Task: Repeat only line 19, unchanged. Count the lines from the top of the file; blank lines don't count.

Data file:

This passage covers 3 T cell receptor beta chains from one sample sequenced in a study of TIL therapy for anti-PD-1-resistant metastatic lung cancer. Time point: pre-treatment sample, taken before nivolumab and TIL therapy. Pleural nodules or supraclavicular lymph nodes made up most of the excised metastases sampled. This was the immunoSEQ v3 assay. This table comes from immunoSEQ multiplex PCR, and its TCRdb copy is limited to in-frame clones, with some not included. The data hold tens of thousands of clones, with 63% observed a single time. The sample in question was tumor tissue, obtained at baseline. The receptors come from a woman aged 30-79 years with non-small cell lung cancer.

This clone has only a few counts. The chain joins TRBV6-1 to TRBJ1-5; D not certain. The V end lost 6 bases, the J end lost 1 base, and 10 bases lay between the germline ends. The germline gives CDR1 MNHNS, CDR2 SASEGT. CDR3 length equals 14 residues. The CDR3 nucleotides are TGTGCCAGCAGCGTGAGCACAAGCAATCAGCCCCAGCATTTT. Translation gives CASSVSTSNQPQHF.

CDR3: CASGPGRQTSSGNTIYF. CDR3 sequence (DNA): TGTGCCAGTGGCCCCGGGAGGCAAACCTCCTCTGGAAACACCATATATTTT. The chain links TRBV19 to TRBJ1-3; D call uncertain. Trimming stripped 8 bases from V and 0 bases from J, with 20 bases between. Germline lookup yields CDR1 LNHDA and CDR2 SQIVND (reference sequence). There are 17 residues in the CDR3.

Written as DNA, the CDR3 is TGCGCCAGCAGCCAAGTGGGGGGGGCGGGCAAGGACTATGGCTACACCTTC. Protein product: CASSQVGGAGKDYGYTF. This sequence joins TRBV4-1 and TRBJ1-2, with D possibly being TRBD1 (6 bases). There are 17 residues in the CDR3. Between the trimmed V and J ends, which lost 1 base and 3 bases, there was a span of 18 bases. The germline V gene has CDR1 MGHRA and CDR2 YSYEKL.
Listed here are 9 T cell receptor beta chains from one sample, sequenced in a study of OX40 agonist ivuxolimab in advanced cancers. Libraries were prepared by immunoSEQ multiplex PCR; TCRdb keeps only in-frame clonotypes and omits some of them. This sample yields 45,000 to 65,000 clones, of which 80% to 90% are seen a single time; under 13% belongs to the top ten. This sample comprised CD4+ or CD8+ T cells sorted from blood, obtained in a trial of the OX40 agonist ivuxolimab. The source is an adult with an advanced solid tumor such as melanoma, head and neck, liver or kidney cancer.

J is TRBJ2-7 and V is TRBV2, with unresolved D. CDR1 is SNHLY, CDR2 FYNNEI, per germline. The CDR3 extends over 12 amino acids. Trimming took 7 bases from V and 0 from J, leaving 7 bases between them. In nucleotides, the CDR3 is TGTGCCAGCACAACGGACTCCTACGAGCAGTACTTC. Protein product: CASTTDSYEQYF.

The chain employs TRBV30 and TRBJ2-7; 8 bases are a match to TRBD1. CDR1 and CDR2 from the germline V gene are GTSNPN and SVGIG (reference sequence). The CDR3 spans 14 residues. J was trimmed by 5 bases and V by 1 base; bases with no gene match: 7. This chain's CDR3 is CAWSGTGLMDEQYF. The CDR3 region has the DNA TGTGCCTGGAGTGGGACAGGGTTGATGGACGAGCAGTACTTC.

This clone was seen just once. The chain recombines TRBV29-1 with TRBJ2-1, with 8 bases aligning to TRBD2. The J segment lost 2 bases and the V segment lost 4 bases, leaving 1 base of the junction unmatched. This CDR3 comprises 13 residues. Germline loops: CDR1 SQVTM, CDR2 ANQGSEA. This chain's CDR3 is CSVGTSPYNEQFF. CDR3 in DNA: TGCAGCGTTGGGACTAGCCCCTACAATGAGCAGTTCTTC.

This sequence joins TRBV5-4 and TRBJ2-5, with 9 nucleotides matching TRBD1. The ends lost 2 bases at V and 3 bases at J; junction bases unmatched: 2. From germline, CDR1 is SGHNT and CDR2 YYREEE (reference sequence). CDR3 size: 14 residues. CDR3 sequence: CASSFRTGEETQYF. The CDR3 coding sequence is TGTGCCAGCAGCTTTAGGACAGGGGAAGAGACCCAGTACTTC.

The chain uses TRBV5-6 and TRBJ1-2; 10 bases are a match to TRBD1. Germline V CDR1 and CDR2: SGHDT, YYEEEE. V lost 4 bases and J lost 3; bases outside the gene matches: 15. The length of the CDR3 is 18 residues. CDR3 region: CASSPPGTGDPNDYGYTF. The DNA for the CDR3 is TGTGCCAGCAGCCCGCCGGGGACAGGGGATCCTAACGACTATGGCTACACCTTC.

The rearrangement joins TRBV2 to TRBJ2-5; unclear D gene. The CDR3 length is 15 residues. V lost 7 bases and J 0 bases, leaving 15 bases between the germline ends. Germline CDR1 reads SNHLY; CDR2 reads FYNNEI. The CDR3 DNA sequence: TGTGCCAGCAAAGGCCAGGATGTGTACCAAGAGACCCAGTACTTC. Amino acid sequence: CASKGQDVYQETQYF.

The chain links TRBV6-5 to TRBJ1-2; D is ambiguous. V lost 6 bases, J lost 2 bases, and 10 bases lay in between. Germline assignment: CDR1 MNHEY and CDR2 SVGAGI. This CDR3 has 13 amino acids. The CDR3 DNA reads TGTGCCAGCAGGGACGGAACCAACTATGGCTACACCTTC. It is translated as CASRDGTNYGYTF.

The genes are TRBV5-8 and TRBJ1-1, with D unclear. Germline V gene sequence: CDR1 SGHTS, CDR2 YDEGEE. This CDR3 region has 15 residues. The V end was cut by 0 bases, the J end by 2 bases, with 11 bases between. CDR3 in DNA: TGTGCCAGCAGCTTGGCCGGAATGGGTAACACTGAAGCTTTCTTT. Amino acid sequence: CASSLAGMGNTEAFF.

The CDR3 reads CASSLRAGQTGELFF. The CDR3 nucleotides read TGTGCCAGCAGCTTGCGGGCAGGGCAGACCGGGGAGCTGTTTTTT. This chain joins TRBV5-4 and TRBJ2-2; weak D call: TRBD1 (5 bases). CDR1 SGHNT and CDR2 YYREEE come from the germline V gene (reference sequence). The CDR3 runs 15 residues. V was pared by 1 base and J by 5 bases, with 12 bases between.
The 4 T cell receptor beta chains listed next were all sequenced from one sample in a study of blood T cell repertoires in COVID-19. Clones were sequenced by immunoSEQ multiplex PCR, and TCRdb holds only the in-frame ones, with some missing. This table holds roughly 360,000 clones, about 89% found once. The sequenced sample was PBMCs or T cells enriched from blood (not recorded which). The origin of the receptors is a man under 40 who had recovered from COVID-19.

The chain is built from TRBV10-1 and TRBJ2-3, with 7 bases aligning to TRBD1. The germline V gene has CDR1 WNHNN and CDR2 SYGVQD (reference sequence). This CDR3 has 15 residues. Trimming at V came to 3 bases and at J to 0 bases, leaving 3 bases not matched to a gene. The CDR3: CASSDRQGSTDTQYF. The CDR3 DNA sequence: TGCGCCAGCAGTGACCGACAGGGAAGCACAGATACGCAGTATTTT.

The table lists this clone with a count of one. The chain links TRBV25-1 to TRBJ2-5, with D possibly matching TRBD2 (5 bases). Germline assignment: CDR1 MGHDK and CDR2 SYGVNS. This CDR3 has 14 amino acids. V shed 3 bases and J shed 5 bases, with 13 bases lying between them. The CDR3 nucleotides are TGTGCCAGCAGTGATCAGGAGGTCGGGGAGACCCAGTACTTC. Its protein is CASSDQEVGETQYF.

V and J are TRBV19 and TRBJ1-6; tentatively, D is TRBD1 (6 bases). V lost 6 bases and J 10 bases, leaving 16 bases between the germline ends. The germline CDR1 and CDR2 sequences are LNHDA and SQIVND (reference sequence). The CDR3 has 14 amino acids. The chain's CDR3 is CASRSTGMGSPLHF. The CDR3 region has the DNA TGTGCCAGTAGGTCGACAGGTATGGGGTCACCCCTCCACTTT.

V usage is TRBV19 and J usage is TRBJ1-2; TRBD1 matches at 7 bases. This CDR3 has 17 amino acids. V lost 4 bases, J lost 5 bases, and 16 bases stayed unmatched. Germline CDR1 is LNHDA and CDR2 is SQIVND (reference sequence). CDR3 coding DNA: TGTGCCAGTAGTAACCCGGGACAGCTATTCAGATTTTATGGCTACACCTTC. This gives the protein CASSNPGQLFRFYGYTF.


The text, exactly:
V usage is TRBV19 and J usage is TRBJ1-2; TRBD1 matches at 7 bases. This CDR3 has 17 amino acids. V lost 4 bases, J lost 5 bases, and 16 bases stayed unmatched. Germline CDR1 is LNHDA and CDR2 is SQIVND (reference sequence). CDR3 coding DNA: TGTGCCAGTAGTAACCCGGGACAGCTATTCAGATTTTATGGCTACACCTTC. This gives the protein CASSNPGQLFRFYGYTF.